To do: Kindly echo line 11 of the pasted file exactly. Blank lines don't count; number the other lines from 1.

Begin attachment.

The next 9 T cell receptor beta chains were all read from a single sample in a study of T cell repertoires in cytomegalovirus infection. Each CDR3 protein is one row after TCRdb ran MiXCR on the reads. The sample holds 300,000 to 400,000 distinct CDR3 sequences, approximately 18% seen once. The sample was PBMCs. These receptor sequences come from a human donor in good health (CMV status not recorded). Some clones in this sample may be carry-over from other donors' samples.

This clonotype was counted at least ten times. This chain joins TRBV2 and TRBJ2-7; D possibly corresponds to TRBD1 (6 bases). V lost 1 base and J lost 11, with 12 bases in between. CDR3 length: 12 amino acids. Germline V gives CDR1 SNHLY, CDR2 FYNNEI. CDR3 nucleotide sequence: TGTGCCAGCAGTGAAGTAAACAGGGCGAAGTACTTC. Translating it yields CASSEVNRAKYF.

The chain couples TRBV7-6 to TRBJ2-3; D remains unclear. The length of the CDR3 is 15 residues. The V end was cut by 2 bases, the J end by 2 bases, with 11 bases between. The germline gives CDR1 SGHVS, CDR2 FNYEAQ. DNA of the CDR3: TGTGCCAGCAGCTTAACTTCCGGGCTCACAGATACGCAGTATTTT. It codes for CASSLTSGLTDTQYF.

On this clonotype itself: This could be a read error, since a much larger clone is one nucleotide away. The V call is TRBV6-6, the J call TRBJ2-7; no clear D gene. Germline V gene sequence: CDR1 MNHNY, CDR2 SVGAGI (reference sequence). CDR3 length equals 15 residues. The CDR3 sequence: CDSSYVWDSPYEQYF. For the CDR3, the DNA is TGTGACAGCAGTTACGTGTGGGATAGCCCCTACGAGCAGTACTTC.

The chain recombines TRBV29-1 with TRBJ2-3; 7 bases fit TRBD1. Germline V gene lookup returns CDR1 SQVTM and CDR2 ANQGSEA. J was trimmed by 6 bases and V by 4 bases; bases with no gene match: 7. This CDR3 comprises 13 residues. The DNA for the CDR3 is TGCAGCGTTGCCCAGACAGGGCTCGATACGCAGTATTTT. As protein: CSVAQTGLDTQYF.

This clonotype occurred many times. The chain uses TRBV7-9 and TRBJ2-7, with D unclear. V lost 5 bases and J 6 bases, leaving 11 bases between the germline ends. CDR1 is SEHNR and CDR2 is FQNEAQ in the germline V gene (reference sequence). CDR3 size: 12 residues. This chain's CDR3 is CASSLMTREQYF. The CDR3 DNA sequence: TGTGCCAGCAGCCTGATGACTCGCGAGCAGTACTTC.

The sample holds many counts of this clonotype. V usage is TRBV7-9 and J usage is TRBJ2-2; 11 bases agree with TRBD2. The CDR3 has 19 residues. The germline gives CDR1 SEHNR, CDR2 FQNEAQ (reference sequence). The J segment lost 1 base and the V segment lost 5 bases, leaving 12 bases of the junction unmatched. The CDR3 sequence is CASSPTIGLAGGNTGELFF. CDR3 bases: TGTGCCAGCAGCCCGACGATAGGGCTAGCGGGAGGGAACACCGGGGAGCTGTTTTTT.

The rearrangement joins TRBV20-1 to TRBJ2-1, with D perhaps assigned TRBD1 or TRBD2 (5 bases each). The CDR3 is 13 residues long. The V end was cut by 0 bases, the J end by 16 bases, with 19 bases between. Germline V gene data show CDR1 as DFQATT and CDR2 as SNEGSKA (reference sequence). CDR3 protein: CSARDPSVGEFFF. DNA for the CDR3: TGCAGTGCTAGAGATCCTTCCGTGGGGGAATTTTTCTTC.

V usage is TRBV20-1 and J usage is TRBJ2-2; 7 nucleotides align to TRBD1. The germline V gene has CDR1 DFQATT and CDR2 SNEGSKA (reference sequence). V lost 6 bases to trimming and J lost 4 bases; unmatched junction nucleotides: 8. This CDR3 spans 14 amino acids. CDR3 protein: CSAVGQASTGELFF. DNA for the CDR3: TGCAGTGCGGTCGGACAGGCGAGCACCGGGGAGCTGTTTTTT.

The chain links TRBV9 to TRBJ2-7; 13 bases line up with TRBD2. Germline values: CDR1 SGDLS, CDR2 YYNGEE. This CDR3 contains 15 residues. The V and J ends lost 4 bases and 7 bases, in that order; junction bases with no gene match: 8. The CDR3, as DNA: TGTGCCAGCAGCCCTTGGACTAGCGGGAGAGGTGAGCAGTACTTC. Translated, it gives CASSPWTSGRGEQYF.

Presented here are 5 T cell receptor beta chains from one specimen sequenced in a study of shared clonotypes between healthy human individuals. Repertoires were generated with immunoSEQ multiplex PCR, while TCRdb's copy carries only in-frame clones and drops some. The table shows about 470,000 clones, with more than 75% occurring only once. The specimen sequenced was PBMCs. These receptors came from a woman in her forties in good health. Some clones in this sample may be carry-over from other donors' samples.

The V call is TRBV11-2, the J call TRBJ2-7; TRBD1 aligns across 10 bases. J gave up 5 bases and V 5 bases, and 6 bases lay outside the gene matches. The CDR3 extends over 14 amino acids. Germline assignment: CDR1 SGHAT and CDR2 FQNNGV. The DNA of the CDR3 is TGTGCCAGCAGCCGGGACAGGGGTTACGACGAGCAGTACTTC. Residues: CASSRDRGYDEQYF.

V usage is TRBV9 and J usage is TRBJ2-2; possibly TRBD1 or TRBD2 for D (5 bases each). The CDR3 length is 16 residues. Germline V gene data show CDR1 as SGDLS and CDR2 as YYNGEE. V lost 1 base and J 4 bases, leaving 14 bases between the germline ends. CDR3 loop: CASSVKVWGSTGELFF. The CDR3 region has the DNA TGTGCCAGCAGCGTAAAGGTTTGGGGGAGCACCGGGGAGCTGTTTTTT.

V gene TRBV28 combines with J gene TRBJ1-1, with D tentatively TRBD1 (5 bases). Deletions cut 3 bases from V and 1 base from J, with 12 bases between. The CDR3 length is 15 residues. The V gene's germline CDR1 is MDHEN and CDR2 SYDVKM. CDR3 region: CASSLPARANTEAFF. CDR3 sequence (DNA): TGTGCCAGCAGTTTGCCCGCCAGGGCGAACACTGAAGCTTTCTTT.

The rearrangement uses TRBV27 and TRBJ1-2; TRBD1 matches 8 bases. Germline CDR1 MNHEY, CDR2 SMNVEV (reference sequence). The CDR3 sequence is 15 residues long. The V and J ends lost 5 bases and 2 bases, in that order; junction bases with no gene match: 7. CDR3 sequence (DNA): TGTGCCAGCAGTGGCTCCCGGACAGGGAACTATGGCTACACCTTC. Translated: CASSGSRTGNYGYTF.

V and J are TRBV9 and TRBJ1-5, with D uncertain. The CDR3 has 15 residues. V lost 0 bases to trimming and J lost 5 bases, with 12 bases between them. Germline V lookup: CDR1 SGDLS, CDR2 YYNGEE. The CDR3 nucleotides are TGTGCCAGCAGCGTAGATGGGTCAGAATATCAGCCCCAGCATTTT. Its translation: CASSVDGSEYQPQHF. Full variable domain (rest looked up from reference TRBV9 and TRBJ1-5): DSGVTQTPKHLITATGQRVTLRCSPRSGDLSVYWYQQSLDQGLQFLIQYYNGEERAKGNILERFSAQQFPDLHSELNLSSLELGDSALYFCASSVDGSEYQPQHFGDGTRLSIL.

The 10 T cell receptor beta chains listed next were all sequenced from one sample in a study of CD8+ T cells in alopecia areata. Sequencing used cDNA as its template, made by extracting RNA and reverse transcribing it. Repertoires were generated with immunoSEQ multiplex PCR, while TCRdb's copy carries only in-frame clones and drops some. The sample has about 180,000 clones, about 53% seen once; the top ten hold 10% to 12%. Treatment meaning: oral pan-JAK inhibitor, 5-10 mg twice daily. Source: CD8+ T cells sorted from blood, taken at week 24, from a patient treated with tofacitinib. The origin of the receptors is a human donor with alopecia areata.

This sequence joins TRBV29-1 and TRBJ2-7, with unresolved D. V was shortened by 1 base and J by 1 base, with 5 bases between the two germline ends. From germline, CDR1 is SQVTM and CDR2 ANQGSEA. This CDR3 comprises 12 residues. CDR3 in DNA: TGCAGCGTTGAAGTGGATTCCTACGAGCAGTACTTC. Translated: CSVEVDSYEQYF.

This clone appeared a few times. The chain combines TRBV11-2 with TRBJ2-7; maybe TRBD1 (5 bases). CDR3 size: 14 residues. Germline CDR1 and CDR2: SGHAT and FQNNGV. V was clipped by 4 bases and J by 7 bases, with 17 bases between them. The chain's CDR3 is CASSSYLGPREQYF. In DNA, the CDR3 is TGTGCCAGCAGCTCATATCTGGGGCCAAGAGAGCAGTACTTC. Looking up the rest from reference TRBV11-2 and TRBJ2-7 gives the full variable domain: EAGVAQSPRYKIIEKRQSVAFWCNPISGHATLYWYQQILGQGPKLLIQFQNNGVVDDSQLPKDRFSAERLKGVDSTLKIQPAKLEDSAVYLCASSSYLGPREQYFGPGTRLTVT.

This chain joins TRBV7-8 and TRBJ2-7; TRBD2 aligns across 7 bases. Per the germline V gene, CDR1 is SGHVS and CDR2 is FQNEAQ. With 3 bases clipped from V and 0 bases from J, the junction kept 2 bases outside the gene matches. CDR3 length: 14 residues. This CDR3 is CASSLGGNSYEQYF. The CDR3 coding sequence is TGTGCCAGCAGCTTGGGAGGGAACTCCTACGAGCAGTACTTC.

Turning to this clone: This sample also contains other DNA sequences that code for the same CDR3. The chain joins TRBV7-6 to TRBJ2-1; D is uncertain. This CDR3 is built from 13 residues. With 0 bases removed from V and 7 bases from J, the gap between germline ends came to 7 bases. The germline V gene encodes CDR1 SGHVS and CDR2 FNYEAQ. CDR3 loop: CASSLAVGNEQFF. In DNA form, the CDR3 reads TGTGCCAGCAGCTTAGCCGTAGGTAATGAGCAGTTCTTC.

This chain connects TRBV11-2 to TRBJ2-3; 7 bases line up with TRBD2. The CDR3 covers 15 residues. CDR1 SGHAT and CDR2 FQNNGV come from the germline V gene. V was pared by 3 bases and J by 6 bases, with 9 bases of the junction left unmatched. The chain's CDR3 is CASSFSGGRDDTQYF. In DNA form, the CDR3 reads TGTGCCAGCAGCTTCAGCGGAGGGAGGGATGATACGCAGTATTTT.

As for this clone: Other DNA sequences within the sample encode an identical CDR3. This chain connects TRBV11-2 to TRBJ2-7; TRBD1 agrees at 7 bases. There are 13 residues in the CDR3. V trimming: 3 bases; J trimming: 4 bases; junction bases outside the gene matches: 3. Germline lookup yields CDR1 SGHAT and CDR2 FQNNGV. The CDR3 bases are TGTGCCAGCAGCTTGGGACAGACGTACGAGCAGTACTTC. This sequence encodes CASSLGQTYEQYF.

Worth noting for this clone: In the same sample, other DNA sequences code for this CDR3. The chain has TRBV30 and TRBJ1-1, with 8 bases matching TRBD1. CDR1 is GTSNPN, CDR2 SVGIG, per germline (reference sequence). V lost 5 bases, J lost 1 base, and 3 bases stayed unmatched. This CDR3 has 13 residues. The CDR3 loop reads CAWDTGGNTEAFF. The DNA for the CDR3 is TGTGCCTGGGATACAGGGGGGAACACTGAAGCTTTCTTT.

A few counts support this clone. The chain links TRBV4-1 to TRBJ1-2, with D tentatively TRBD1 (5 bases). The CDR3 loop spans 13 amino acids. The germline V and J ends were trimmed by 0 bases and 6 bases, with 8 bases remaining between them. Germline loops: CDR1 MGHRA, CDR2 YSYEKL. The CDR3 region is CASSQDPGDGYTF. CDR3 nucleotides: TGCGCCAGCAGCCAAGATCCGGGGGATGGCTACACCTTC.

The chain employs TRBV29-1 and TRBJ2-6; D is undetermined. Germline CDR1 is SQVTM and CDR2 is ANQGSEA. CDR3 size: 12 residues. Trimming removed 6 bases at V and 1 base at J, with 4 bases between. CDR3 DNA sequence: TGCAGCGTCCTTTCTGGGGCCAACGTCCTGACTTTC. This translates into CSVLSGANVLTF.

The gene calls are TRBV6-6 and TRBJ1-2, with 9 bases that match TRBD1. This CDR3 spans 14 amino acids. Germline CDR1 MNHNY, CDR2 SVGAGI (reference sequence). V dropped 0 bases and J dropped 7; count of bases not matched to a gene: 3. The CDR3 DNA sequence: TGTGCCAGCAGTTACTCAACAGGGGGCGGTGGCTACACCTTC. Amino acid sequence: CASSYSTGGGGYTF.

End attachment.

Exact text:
Presented here are 5 T cell receptor beta chains from one specimen sequenced in a study of shared clonotypes between healthy human individuals. Repertoires were generated with immunoSEQ multiplex PCR, while TCRdb's copy carries only in-frame clones and drops some. The table shows about 470,000 clones, with more than 75% occurring only once. The specimen sequenced was PBMCs. These receptors came from a woman in her forties in good health. Some clones in this sample may be carry-over from other donors' samples.